“Starbucks Boy”
The first story in this collection addresses the natural phenomenon that occurs in every neighborhood Starbucks- the cute boy behind the counter. Gabriel’s summer job babysitting the bossy and domineering Arabella takes an interesting turn when he encounters the Starbucks Boy during the 10 year old’s daily coffee run, but this time Gabriel decides that it could be something more.


“Ms Lucy Had a Steamboat”
Ms. Lucy had a steamboat, the steamboat had a bell, Ms. Lucy went to Heaven and the steamboat went to—
All her life, Lucy knew she was different. The only other Lucy she could relate to was the one in the elementary school song. When Ashley comes to town Lucy falls head-over-heels for her, however it doesn’t take long for Lucy to realize that Ashley isn’t doing the same.


“The Alumni Interview”
Meeting his closeted boyfriend’s father is awkward enough for Ian, besides the fact that his boyfriend’s father is the alumnus interviewing Ian for his first-choice college. Ian must brave the interview all while trying to understand why Thom’s father won’t let his son be who he is.


“The Good Witch”
Damon thought he was taking a safe date to prom by asking Sally, a girl he knew from math class, so that none of his seven friends-who-are-girls would get offended. That was until Sally came downstairs on prom night dressed as Glinda the Good Witch: Prom Edition and started hitting on him in an “amateur seductive” way. But there was another reason why Damon didn’t want to be with Sally: Damon is gay.


“Lost Sometimes”
Dutch and Eric are extremely attracted to each other and a little too over-enthusiastic about showing it. In fact, they have done it just about everywhere-- school, burger king, you name it. But at prom Eric starts to realize that he isn’t just satisfied with a physical relationship and he wants to hear those three little words.


“Princes”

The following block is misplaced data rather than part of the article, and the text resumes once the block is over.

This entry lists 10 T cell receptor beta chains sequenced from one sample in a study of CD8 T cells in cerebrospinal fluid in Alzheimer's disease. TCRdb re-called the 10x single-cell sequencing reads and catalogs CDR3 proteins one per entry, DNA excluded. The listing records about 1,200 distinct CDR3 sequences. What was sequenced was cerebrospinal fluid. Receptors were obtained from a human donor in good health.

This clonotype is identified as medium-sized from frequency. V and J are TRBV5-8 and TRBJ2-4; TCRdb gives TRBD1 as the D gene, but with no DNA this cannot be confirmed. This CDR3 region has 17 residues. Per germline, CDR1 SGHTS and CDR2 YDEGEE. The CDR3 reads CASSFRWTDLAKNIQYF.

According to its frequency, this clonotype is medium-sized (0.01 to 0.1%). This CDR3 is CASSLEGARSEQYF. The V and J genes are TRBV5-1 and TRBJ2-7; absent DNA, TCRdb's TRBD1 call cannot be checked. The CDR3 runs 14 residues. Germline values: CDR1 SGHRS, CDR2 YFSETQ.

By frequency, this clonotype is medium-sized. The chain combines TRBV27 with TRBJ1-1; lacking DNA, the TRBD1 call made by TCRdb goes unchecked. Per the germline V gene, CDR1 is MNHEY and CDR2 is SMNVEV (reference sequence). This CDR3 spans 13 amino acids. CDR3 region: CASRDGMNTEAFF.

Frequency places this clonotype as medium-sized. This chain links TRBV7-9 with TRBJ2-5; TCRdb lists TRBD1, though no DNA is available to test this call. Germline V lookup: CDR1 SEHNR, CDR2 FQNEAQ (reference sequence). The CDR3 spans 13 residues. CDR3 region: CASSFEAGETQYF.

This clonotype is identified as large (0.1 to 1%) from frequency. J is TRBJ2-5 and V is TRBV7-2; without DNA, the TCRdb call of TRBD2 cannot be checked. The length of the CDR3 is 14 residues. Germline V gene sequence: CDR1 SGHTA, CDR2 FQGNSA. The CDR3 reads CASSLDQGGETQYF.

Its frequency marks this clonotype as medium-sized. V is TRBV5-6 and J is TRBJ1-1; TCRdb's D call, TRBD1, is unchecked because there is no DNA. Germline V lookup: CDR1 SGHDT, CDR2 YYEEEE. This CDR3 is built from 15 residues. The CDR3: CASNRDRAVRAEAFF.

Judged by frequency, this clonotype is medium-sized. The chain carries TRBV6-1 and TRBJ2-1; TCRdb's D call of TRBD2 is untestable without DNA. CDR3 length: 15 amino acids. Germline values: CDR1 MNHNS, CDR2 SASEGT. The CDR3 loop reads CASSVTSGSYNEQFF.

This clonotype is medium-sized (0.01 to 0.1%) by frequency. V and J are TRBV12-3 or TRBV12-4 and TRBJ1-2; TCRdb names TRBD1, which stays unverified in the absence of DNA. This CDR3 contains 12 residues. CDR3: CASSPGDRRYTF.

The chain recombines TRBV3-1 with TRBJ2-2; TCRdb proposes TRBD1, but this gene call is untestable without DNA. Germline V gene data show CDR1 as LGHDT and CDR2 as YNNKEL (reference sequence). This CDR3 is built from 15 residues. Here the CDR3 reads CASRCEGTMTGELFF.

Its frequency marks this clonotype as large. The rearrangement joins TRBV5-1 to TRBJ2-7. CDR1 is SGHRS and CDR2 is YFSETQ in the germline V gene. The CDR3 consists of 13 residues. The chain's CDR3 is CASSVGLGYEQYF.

With Jon’s brother Jeremy’s Bar Mitzvah coming up, Jon feels even more separated from his family. He commutes to New York every day for his dance school and falls hopelessly in love with his teacher Graham. With the support of his friend Miles, Jon fights for the right to bring Graham to the Bar Mitzvah and Jeremy comes through for Jon in more ways than Jon thought possible.


“Breaking and Entering”
Unable to let go of his boyfriend Cody, who went off to college, Peter breaks into Cody’s house using the hidden key under the flowerpot. With the help of Cody’s mother in Cody’s old room Peter learns that he must say goodbye to what they had and learn to start anew.


- Posted by Hannah

Tuesday, July 27, 2010

How Beautiful The Ordinary - A GLBTQ Teen Short Story Anthology


Edited by Michael Cart

Published in 2009 by HarperTeen

Contrary to the title, the beautiful part of this anthology is that it is anything but ordinary. Each story portrays a unique take on being homosexual. Whether it’s about two boys who find a genie, or a relationship that develops over the internet, no story is alike. Each one utilizes a different form of writing, ranging from comic books to even script form. Incredibly diverse with a rich cast of characters and extremely unique story-telling, this collection is an incredibly fun must-read.

“A Word from the Nearly Distant Past” by David Levithan